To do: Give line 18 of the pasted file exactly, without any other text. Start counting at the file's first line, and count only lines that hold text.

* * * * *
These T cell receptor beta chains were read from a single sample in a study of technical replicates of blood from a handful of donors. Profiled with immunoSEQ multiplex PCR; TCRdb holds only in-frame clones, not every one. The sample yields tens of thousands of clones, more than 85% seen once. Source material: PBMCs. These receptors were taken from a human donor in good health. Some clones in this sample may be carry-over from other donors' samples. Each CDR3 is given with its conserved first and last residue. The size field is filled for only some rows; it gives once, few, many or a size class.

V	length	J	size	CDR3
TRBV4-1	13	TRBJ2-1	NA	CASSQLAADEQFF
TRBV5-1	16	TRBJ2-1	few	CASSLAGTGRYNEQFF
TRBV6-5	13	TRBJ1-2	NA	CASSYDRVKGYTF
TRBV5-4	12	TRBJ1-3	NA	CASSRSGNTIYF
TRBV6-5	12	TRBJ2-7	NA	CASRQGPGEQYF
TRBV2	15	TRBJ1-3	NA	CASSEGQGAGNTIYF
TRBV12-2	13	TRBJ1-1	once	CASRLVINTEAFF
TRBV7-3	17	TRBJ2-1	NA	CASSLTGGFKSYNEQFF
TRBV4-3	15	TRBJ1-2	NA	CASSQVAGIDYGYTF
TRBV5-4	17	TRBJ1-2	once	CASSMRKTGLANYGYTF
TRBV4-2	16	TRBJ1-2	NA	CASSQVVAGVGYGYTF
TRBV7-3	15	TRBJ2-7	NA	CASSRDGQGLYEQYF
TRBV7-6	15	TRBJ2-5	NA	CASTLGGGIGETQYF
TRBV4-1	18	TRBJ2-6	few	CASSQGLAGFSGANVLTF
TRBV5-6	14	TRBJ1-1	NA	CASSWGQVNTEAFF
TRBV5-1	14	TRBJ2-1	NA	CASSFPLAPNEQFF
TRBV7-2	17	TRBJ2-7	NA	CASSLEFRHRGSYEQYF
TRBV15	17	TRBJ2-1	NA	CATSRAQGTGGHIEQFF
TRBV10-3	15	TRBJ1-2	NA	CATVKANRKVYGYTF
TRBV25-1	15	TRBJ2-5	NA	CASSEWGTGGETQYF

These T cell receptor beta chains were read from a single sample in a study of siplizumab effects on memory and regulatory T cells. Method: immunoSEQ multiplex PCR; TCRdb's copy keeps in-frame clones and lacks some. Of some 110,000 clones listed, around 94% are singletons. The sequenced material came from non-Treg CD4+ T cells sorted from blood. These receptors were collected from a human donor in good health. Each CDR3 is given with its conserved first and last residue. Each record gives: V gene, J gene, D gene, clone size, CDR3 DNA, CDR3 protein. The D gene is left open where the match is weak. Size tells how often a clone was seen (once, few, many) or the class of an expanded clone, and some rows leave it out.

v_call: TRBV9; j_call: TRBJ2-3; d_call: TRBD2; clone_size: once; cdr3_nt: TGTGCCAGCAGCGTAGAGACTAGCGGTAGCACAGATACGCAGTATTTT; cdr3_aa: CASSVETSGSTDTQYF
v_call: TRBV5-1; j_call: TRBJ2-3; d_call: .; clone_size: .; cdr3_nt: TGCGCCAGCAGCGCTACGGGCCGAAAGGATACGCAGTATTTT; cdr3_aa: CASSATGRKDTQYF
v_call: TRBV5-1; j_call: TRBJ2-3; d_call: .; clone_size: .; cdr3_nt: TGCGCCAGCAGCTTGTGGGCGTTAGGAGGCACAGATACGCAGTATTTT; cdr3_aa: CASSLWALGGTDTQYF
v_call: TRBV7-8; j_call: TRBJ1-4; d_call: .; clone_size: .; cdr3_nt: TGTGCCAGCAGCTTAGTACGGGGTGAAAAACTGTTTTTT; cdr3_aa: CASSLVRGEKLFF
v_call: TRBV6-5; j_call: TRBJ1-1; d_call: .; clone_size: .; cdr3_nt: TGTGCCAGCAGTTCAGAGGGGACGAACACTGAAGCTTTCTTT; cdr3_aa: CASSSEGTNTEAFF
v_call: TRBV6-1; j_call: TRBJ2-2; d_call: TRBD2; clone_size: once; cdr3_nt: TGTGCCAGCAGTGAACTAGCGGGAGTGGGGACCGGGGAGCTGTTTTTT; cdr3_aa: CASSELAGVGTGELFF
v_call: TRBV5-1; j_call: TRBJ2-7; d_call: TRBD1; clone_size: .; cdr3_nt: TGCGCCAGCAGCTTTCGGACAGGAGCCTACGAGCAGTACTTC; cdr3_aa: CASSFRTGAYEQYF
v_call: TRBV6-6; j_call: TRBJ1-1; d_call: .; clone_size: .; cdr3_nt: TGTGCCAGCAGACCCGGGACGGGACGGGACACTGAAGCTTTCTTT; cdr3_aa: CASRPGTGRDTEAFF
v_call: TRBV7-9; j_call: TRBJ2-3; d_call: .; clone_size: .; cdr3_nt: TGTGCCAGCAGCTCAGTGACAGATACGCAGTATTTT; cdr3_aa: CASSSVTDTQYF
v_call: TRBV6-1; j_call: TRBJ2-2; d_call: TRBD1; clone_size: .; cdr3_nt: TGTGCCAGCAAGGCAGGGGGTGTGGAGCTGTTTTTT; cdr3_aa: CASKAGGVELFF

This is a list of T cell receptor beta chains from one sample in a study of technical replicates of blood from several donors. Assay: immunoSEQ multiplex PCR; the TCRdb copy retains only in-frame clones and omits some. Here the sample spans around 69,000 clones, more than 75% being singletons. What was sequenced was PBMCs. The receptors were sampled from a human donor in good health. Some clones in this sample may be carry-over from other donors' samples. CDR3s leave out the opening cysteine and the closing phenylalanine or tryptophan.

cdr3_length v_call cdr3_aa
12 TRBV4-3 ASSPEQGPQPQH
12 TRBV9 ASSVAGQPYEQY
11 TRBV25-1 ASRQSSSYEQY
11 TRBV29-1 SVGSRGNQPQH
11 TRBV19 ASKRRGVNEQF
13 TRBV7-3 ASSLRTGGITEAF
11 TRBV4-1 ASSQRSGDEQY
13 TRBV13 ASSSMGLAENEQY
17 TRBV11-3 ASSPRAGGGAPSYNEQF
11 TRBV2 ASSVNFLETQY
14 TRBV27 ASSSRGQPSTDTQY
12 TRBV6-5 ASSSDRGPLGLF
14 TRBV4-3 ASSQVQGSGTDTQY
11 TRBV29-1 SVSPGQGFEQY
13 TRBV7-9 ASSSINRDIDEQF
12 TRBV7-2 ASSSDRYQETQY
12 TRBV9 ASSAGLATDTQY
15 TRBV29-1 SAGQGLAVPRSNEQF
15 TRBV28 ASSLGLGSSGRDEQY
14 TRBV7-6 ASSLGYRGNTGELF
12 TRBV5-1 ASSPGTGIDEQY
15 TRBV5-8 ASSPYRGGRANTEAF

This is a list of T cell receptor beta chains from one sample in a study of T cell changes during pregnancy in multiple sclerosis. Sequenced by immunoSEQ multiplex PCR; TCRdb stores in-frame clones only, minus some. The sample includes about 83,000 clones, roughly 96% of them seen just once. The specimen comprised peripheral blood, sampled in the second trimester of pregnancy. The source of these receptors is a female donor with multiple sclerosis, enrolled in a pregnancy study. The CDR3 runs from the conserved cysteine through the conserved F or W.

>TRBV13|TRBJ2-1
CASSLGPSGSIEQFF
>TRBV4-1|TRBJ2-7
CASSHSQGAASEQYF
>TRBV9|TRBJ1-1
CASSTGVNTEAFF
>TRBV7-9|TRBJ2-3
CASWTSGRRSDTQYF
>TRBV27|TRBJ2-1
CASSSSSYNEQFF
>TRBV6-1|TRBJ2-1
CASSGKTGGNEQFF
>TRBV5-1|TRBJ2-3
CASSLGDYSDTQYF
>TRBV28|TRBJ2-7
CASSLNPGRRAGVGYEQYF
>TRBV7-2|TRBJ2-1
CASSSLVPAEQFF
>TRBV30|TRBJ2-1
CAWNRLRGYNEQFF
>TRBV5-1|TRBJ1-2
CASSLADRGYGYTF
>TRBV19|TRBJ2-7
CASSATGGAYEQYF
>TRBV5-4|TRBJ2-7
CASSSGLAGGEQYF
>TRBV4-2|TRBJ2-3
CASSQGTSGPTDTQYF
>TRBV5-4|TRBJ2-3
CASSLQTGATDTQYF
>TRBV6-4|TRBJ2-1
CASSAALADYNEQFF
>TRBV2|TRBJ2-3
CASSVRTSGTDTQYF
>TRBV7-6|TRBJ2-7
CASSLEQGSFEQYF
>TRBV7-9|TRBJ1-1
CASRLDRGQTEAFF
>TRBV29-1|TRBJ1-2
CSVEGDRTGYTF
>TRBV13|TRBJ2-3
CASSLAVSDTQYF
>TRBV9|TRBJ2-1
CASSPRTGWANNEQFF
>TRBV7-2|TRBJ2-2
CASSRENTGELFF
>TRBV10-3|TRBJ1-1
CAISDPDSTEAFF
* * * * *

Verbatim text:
TRBV5-1	14	TRBJ2-1	NA	CASSFPLAPNEQFF